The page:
Is that 59% of eligible voters, or 59% of people who registered themselves? Just wondering, because if only 50 people would register, then even a 100% turn-out wouldn't be that impressive
    Given the circumstances within which they had to vote....possible bombings, injury, even death....either way, I'd say it's impressive.

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  6. #6
    Regal Making Handler
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    A C130 has gone down north of Bagdad, with a loss of at least 15 Brits. The elections are not even news for me at this time.
    What happens if a big asteroid hits the Earth? Judging from realistic simulations involving a sledge hammer and a common laboratory frog, we can assume it will be pretty bad. - Dave Barry

  7. #7
    ********** |ceWriterguy
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    I can only imagine what it would be if 60 percent of Americans who were registered to vote actually voted - can you say 'Record Voter Turnout?' It is indeed an overwhelming response. Don't let the statistics fool you.
    Even a broken watch is correct twice a day.

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  8. #8
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    Black > I'm not letting statistics fool me... I was just wondering (and still am) what is meant by "registered voters"? Is it people that are eligible to vote (everyone between 18 and 150 or whatever), or is it people who registered to vote? That makes a huge difference...
    From what I've heard, around 8 million Iraqi's turned up, and that indeed is a huge turn-up
    If I'm correct, that's waaaay more than the American turn-up....

    Still: if the majority grabs the power (the sjiites), and they will - hold your wallet, cause you're going to be paying taxes for another couple years of "peace-keeping". I'm just saying that it's far from over there... no matter who wins. If the majority wins (the Sjiites), the sunites are going to get maaaad... like they are now, but times 10. If the minority wins (the Sunites), everything will remain the same... so the US can invade them again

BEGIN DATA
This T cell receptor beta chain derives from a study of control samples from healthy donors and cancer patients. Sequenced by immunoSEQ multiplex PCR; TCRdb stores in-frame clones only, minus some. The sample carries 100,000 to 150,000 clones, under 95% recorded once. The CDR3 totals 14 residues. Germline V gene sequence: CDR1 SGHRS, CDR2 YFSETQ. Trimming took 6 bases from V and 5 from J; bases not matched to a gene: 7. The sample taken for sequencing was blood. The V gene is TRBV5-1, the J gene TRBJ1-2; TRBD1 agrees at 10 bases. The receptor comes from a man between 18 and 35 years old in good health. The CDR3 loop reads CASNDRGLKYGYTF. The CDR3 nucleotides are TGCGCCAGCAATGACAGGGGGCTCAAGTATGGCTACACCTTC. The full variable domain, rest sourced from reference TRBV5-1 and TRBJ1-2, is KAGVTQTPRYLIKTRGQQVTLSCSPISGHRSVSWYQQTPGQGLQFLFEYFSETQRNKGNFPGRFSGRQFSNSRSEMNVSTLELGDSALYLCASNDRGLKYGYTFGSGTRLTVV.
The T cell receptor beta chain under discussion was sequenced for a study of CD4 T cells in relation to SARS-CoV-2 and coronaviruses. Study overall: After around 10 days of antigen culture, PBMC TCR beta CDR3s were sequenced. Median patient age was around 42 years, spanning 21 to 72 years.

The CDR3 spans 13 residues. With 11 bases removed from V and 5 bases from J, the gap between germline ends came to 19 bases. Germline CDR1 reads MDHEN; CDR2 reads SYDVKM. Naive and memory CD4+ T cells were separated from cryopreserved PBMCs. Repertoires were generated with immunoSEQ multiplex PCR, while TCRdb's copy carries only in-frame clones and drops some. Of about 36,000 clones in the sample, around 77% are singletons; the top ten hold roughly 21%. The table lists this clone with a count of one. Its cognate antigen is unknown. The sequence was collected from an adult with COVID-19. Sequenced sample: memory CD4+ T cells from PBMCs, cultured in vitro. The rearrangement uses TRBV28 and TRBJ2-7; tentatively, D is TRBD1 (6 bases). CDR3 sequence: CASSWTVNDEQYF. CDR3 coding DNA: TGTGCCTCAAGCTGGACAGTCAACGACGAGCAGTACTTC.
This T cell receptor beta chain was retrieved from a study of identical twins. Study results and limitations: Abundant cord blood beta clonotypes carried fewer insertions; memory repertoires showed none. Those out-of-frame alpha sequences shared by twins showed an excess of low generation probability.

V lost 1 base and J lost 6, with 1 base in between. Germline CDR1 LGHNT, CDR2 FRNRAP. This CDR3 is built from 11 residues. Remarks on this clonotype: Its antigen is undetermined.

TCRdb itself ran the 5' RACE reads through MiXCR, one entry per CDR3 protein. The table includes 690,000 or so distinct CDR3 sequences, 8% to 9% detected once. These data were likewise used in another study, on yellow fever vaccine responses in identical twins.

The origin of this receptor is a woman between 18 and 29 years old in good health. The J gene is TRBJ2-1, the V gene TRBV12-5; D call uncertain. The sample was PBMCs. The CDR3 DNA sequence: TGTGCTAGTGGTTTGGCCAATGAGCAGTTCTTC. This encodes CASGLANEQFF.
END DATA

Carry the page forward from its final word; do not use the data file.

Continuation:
9. #9
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    In short iraq is still more or less ****ed up for a couple of years. If not longer.
    Since the beginning of time, Man has searched for the answers to the big questions: \'How did we get here?\' \'Is there life after death?\' \'Are we alone?\' But today, in this very theatre, you will be asked to answer the biggest question of them all...WHO LIVES IN A PINEAPPLE UNDER THE SEA?

  10. #10
    AO Guinness Monster MURACU's Avatar
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    It will be interesting to see what will happen if the wrong group (from the americain point of view) wins the elections. Will bush pull the army out and respect the wishes of the voters or will a security force need to stay in place to protect the newly elected goverment. There is a very good probablity that Iraq will turn into another Iran.
    \"America is the only country that went from barbarism to decadence without civilization in between.\"
    \"The reason we are so pleased to find other people\'s secrets is that it distracts public attention from our own.\"
    Oscar Wilde(1854-1900)